02 Aug 2014

Re-reading “Catcher in the Rye”



Tyler Cowen and Bryan Caplan have been re-reading Catcher in the Rye (so we don’t have to).


Back then, if you didn’t use your prostitute and then tried to underpay her, she would call you a “crumb-bum. …

[W]hat the novel is really about… is impotence and also post-traumatic stress disorder. …

There is a corniness to how people thought and spoke back then which the book captures remarkably well. …

I expected not to like the re-read, but overall I thought it was pretty damn good and almost universally misunderstood.



Other than losing his brother Allie, Holden has no external problems. He is a rich kid living in the most amazing city in the world. Rather than appreciating his good fortune or trying to make the most of his bountiful opportunities, Holden seeks out fruitless conflict. If you still doubt that happiness fundamentally reflects personality, not circumstances, CITR can teach you something. …

Although I was a teen-age misanthrope, anti-hero Holden Caulfield is more dysfunctional than I ever was. My dream was for everyone I disliked to leave me alone. Holden, in contrast, habitually seeks out the company of people he dislikes, then quarrels with them when they act as expected. …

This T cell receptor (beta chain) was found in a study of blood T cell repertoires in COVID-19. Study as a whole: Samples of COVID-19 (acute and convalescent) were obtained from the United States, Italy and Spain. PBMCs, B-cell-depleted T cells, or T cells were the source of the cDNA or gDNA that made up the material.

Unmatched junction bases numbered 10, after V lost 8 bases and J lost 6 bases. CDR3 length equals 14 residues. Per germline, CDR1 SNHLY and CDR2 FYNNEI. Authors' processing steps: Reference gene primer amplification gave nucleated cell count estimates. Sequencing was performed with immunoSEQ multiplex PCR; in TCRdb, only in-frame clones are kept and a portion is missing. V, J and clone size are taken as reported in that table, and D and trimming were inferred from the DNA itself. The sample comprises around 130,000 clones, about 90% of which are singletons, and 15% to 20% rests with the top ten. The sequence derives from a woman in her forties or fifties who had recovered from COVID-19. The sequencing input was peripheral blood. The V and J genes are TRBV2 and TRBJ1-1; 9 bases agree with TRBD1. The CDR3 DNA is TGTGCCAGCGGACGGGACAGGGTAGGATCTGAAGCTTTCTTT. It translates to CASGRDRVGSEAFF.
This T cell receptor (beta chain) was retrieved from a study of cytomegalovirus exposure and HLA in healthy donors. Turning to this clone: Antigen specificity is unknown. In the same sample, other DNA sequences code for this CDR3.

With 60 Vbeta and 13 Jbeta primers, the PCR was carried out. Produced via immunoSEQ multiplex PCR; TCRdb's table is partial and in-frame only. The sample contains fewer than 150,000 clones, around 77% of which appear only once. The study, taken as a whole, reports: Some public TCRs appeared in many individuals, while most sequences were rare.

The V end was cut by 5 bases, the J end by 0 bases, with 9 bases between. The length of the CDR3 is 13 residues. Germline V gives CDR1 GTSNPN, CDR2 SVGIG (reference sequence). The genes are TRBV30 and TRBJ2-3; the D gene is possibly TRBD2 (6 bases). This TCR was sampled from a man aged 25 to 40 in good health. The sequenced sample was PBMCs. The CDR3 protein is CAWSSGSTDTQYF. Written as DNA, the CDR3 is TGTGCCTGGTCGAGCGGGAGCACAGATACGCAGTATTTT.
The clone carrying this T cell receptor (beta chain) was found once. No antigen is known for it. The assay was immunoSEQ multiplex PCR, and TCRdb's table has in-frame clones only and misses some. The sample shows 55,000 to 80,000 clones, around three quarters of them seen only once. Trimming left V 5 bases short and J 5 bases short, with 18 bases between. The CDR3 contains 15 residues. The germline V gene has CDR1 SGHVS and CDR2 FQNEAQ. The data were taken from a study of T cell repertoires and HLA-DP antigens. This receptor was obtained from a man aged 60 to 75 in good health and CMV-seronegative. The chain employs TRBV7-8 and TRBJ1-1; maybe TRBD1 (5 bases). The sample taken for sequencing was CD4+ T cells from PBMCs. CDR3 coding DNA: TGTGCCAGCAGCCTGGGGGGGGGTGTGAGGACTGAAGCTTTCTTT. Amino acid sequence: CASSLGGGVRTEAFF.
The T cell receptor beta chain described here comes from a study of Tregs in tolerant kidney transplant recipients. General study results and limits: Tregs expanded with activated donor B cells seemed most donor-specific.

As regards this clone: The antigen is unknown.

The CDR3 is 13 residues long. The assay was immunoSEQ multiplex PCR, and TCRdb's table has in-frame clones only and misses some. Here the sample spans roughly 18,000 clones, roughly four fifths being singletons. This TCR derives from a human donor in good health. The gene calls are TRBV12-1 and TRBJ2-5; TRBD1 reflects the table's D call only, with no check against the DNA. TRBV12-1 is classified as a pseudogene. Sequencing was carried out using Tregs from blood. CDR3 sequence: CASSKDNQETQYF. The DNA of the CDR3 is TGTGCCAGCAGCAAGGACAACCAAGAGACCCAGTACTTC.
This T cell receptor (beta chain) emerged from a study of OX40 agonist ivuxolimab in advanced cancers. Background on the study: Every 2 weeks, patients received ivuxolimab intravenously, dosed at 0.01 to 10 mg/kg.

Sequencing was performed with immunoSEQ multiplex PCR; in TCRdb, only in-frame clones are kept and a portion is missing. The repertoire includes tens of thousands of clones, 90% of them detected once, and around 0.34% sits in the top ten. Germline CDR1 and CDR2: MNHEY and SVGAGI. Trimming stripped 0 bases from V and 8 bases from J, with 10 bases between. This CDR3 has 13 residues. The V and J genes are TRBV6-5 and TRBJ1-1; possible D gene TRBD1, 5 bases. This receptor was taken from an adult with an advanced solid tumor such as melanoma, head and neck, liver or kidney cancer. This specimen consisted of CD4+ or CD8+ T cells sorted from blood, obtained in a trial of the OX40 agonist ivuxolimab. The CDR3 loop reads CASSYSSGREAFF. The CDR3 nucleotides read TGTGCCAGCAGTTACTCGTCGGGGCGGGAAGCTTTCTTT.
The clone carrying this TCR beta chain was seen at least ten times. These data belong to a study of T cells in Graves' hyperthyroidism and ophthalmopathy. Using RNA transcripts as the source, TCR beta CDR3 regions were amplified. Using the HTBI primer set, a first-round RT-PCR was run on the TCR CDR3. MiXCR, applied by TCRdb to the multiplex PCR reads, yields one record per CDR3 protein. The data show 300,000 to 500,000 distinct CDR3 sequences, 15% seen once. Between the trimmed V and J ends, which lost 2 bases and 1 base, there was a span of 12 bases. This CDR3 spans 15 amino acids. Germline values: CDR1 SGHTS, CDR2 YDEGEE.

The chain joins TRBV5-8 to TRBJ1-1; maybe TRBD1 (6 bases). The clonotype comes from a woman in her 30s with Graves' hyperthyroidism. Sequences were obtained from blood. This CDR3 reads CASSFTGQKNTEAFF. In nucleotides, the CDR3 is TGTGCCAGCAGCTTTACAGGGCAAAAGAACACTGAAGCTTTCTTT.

Even if Holden’s enduring antipathy for “phonies” were justified, it’s hard to see why the epithet applies to most of its targets….

For Holden, the main symptom of phoniness is that someone appears to like something Holden doesn’t. But he never wonders, “Is it possible that other people sincerely like stuff I don’t?”

If phonies are your biggest problem, your problems are none too serious. …

I doubt Salinger was being Straussian. Like most of CITR’s fans, he thought Holden has important things to teach us. Yet the book’s deepest and most important lesson is that Holden’s thoughts are profoundly shallow and unimportant. The Holdens of the world should stop talking and start listening, for they have little to teach and much to learn.

Hat tip to Walter Olson.


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